What is elongated, fleshy, goes by many different names, is chock full of bitter seeds and can be found in shades of purple? Why the eggplant, of course! What were you thinking? While “sexters” and Instagram might view this pervasive vegetable as something more salacious, food-lovers all over the world think the eggplant is nothing if not superbly good eats. Since eggplant is a tropical or sub-tropical perennial, it’s not uncommon to find this delicate, yet meaty vegetable at local farmers markets or tucked into neighborhood gardens. New Orleans chefs love to take advantage of its abundance from late May to early October, passionately weaving this pleasing purple vegetable into their menus from appetizers to the main course.
Over on Frenchmen Street in the Marigny, Chef Daniel Esses at Three Muses always offers culturally eclectic dishes serving everything from falafel-crusted mozzarella to Gulf fish tacos and a Korean bulgogi rice bowl with thinly-sliced ribeye and kimchi. A recent addition to the menu is his roasted eggplant bruschetta with mint crema and a tart pomegranate drizzle giving the dish a distinct Mediterranean slant. Best part? A small order will only set you back $9 which leaves plenty of breathing room for an order of crispy French fries with feta and gremolata or a cocktail like “The Port Heist,” the bar’s unique version of a whiskey sour.
Although the menu is constantly changing at The Old Portage Food & Drink, it’s well-worth the effort to catch them at NOLA Brewing’s Tap Room, The Black Penny in the French Quarter or Uptown at the French Truck Cafe regardless of what’s being served. Talented chefs Amarys and Jordan Herndon are always experimenting with new and delicious ways to make their diners drool from crispy pork rillettes with hot pepper glaze to a tantalizing shrimp toast made with Bunny Bread and avocado-lime mayo. A few months ago, their typically-terrific menu at NOLA Tap Room featured a dish of charred eggplant fried in a chickpea batter and served with smoked caponata (one can never have enough eggplant), a dish so rich and filling it could likely convert a devout carnivore to veganism.
If one is truly searching for egg-cellent eggplant dishes in the Crescent City, the obvious direction would be toward any one of our many Mediterranean restaurants, but the recently opened Tal’s Hummus might have something you’ve never tried before. Located in the corner building that once housed McClure’s Barbeque on Magazine Street, this Israeli street-food restaurant offers many of the usual suspects like beef and chicken kabob, hummus and labneh, but the star of the show is a toss up between their burrekas (cheese-filled puff-pastry pies) and the sabich, a pita sandwich brimming with fried eggplant, tzaziki, hard-boiled egg and amba – a tangy, mango pickle spread similar to chutney.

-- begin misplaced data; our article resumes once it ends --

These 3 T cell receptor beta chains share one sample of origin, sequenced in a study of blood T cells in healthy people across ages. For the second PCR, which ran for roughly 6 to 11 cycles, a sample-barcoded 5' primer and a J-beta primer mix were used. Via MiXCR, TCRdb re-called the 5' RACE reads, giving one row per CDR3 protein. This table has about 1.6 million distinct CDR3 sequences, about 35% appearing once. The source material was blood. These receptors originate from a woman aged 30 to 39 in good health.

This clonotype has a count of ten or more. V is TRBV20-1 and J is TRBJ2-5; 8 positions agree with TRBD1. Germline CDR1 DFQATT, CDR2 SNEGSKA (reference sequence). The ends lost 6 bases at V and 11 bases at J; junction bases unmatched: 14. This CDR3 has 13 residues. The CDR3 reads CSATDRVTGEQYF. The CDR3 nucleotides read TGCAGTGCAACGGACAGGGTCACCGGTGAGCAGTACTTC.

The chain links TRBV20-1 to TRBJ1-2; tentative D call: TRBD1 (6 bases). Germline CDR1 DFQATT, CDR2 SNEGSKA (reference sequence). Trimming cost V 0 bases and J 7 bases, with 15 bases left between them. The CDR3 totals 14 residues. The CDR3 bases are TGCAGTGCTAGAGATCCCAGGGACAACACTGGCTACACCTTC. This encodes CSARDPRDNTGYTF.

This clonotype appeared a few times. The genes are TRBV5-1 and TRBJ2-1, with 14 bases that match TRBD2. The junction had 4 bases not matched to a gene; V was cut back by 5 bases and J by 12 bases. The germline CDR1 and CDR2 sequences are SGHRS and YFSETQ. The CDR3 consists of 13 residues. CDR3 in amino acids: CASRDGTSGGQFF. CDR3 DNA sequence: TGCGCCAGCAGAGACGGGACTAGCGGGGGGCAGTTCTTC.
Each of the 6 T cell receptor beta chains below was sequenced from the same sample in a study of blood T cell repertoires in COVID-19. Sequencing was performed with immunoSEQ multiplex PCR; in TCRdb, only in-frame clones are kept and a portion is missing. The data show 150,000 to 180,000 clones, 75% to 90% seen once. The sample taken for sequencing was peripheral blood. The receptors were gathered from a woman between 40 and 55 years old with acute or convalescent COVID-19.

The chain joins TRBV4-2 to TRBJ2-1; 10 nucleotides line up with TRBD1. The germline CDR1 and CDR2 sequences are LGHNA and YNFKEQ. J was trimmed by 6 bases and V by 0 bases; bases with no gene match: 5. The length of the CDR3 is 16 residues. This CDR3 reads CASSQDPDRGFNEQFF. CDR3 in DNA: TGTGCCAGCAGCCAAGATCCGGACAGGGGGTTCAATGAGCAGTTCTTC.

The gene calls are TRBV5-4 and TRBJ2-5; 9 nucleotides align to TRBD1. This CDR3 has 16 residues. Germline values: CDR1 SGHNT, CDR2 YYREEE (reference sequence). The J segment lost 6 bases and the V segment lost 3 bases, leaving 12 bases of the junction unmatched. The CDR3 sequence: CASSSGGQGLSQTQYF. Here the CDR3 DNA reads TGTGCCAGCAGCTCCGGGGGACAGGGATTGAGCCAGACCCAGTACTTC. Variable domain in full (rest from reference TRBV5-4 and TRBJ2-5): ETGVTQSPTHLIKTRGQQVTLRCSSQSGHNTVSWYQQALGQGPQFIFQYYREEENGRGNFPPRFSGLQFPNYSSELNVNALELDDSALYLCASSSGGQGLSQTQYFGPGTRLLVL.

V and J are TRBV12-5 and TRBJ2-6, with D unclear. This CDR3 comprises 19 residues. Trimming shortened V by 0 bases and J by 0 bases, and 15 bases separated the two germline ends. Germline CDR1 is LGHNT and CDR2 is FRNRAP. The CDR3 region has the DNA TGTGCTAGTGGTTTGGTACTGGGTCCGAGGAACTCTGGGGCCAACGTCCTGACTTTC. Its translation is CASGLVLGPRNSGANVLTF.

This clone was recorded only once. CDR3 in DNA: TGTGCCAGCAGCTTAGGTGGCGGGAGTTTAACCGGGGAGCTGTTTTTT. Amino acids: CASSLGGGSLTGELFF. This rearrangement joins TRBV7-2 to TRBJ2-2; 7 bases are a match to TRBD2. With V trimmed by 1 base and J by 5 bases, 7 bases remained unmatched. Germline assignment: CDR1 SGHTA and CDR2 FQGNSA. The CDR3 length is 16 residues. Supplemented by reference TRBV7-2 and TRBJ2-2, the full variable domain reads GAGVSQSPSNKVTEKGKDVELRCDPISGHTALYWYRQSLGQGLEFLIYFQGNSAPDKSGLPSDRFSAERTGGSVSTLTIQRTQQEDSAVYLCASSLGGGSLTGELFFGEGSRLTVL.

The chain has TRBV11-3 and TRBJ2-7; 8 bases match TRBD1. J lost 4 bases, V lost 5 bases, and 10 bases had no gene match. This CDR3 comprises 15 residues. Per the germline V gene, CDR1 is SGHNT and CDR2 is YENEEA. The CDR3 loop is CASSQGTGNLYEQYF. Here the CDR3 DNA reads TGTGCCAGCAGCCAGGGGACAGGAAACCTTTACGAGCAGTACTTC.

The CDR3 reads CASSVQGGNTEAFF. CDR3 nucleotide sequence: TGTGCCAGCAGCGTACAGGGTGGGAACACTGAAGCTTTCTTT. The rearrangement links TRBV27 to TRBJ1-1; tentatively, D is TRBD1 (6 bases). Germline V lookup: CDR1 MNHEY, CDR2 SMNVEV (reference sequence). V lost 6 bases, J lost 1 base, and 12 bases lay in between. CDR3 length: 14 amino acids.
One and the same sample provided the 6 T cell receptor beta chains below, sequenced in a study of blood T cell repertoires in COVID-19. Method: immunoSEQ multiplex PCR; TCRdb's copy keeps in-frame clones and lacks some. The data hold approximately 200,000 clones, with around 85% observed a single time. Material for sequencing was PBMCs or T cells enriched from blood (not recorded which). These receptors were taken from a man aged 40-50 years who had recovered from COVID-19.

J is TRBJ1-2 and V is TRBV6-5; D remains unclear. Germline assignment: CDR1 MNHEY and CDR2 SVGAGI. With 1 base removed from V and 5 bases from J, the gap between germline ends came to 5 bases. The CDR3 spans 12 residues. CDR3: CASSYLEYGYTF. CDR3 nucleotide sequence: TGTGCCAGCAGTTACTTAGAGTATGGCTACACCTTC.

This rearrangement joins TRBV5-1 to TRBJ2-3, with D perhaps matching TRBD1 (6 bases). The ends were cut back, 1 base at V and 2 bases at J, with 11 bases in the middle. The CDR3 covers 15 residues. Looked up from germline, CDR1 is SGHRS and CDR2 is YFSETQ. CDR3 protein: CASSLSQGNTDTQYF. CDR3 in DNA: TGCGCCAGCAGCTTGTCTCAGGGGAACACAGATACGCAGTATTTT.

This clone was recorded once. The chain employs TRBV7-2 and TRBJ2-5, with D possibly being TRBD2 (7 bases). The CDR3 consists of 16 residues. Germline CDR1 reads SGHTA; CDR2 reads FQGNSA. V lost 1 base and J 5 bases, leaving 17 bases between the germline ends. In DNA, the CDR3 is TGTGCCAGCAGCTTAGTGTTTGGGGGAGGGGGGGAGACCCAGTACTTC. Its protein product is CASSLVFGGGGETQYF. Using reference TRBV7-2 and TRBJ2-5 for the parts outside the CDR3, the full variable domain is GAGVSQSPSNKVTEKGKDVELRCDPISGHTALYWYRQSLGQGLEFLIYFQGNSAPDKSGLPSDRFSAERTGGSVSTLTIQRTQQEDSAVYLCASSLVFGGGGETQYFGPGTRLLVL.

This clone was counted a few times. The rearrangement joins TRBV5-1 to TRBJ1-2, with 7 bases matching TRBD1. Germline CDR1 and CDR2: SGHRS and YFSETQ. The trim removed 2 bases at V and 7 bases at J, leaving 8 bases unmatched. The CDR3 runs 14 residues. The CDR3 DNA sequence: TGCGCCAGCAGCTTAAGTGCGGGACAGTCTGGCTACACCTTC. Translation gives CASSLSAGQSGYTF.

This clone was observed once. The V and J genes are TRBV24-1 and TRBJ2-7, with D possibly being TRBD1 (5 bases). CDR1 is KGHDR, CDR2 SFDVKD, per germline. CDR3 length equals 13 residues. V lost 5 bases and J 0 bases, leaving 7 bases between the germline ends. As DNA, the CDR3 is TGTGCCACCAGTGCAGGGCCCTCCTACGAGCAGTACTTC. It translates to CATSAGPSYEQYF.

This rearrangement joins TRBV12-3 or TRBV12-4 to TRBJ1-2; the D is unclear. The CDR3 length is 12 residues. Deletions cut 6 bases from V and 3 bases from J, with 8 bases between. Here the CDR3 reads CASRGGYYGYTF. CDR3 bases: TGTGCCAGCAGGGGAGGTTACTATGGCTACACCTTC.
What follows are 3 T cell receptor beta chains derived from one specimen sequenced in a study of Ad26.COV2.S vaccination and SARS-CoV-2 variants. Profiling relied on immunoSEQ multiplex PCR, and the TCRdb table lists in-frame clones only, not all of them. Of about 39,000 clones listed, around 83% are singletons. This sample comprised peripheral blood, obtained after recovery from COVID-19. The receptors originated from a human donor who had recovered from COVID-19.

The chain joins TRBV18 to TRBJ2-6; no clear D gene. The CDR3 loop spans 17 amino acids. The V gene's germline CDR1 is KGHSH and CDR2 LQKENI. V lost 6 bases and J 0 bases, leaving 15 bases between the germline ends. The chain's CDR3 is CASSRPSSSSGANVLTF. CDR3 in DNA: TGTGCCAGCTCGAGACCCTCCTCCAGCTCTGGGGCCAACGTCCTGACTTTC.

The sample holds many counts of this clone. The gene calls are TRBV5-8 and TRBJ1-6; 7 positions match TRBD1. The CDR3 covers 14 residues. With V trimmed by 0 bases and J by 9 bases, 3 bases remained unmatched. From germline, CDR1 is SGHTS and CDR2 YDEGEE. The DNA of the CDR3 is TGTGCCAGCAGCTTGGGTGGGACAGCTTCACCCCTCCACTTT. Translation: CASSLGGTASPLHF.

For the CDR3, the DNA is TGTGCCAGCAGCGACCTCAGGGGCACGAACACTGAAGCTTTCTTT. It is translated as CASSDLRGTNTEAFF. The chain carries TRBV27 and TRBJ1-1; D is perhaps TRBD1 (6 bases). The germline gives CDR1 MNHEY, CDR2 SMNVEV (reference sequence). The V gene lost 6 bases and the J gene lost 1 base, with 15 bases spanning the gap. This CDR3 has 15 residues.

Though one might not expect it, the brand new specialty sandwich shop Turkey and the Wolf is dishing out a distinctly Mediterranean side that one might not normally pair with a fried bologna or chicken fried steak sandwich. Supposed “out of place” items shouldn’t be surprising considering the whimsical, devil-may-care attitude of owners chef Mason Hereford and Lauren Holton, so you may want to consider pairing your sweet potato waffle fry sandwich on raisin bread with a creamy bowl of baba ganouj rich with feta and served with several slices of toasted olive bread.
Because the pace of the New Orleans restaurant scene has reached frenetic heights over the past several years, it’s always good to go back to the old school and take advantage of those fabulous dishes from our favorites. Fried eggplant sticks and souffle potatoes with Bearnaise sauce at Galatoire’s, eggplant casserole at Liuzza’s Restaurant & Bar, Pascal’s Manale’s stuffed eggplant with ham, shrimp and crab meat … everyone has their own version of a local aubergine epiphany. One that will always stand out in this writer’s mind is the Eggplant Napoleon at the edge-of-the-Garden-District joint Joey K’s. Thick slices of fried eggplant are piled oh-so high, layered with fried shrimp and then draped in a crawfish cream sauce, a dish you’ll want all for yourself but, like sexting, is infinitely more enjoyable (and much less pathetic) when shared with someone else.
*Article originally published in the September 2016 issue of Where Y’at Magazine
**Chefs Amarys & Jordan Herndon from Old Portage Food & Drink now have brick and mortar digs Palm & Pine